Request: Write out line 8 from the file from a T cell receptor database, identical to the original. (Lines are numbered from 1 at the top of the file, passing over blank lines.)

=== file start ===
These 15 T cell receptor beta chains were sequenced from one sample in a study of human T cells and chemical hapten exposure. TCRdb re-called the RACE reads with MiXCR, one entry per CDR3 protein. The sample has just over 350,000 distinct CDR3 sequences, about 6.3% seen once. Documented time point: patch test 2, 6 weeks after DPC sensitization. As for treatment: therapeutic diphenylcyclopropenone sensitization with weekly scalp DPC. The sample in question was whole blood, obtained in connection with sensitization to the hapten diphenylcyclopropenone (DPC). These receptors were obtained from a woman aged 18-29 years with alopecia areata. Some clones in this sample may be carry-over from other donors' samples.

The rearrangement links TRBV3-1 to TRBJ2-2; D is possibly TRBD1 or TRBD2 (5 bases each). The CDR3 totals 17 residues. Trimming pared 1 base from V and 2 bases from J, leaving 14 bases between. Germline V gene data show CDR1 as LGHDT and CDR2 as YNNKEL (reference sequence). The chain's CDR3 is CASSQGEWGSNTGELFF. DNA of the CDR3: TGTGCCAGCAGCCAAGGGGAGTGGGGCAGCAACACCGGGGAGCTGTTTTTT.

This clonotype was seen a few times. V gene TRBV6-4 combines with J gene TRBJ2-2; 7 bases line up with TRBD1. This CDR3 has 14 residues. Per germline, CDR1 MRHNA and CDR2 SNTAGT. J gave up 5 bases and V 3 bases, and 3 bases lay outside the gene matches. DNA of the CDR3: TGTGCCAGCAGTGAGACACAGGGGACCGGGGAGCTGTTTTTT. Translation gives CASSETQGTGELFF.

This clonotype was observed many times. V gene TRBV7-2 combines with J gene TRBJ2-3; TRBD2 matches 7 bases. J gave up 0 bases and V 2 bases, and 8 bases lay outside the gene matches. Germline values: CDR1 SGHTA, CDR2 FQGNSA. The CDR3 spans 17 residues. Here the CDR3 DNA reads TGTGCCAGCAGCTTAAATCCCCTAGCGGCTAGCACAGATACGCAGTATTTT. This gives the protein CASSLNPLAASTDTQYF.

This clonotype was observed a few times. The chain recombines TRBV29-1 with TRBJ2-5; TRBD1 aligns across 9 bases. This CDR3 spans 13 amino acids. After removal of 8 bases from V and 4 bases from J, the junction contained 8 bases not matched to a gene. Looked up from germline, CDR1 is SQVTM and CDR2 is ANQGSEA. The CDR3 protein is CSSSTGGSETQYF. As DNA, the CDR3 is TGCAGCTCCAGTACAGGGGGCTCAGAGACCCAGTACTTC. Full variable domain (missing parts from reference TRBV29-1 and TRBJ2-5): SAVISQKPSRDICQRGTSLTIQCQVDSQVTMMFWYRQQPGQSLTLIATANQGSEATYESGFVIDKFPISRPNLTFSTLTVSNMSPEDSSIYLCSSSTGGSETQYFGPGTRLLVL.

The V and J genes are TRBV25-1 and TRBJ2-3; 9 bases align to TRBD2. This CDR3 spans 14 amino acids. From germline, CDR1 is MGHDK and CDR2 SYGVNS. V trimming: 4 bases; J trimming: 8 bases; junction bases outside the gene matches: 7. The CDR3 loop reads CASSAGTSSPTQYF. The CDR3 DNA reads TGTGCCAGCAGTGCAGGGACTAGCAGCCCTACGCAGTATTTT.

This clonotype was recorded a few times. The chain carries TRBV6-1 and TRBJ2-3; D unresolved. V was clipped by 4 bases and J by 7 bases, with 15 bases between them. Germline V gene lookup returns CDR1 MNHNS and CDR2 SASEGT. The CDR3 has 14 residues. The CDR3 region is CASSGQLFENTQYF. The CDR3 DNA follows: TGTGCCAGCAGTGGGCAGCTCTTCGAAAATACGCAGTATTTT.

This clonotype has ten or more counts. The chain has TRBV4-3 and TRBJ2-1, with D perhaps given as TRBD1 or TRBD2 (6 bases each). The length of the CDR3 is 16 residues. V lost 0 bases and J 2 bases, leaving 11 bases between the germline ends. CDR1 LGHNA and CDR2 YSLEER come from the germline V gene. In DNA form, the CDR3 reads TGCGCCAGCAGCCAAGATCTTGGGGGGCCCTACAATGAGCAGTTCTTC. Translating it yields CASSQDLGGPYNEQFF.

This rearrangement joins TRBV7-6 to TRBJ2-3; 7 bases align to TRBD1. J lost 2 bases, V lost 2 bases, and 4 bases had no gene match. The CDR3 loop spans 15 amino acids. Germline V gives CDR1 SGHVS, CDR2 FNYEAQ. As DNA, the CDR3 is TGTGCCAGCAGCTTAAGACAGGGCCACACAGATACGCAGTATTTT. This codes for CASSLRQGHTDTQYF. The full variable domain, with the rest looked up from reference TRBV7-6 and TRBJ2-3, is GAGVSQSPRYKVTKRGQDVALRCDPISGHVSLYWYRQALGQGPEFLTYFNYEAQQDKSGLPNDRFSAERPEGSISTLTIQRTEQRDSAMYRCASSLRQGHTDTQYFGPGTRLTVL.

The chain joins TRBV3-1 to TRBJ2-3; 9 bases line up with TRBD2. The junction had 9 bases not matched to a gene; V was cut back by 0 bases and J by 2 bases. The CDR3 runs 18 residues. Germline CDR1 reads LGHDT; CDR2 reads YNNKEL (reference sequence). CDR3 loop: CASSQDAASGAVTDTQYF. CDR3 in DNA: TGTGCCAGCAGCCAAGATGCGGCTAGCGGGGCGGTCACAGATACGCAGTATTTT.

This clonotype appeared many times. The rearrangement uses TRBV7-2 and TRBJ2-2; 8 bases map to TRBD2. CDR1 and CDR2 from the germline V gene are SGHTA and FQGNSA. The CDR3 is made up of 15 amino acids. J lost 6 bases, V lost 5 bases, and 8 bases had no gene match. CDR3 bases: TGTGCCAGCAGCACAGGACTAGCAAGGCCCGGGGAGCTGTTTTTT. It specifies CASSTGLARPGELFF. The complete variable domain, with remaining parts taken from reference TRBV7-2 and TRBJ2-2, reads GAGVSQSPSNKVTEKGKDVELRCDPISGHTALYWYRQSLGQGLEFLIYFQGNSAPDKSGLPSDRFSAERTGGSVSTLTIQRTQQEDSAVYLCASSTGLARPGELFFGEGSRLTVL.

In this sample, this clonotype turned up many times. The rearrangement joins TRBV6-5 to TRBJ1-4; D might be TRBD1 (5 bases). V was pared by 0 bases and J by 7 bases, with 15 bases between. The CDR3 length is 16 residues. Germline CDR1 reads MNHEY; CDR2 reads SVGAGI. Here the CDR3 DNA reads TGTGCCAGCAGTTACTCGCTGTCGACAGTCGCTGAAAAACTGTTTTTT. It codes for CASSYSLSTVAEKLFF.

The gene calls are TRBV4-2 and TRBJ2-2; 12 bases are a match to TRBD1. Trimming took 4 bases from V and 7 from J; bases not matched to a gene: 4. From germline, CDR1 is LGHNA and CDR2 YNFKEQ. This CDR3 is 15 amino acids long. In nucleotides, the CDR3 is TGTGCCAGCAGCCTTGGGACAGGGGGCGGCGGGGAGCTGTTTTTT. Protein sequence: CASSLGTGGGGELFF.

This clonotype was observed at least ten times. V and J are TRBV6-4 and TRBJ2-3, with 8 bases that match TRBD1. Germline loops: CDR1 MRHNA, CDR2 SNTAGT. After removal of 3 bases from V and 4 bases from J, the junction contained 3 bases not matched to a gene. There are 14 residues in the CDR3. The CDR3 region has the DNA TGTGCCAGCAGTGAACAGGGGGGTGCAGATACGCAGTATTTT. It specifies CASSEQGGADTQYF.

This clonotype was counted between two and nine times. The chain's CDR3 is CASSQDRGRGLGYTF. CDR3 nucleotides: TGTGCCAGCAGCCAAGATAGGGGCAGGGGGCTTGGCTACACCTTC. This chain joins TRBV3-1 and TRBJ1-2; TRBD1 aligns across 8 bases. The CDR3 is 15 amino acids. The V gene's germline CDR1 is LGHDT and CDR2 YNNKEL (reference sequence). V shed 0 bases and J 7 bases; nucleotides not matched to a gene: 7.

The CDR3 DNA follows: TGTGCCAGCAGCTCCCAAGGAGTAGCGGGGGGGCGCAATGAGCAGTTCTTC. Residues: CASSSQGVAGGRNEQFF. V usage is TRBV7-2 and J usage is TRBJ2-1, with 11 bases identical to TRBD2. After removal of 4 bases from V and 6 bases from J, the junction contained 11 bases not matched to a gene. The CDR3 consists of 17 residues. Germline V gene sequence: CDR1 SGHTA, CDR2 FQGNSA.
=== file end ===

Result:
This clonotype has ten or more counts. The chain has TRBV4-3 and TRBJ2-1, with D perhaps given as TRBD1 or TRBD2 (6 bases each). The length of the CDR3 is 16 residues. V lost 0 bases and J 2 bases, leaving 11 bases between the germline ends. CDR1 LGHNA and CDR2 YSLEER come from the germline V gene. In DNA form, the CDR3 reads TGCGCCAGCAGCCAAGATCTTGGGGGGCCCTACAATGAGCAGTTCTTC. Translating it yields CASSQDLGGPYNEQFF.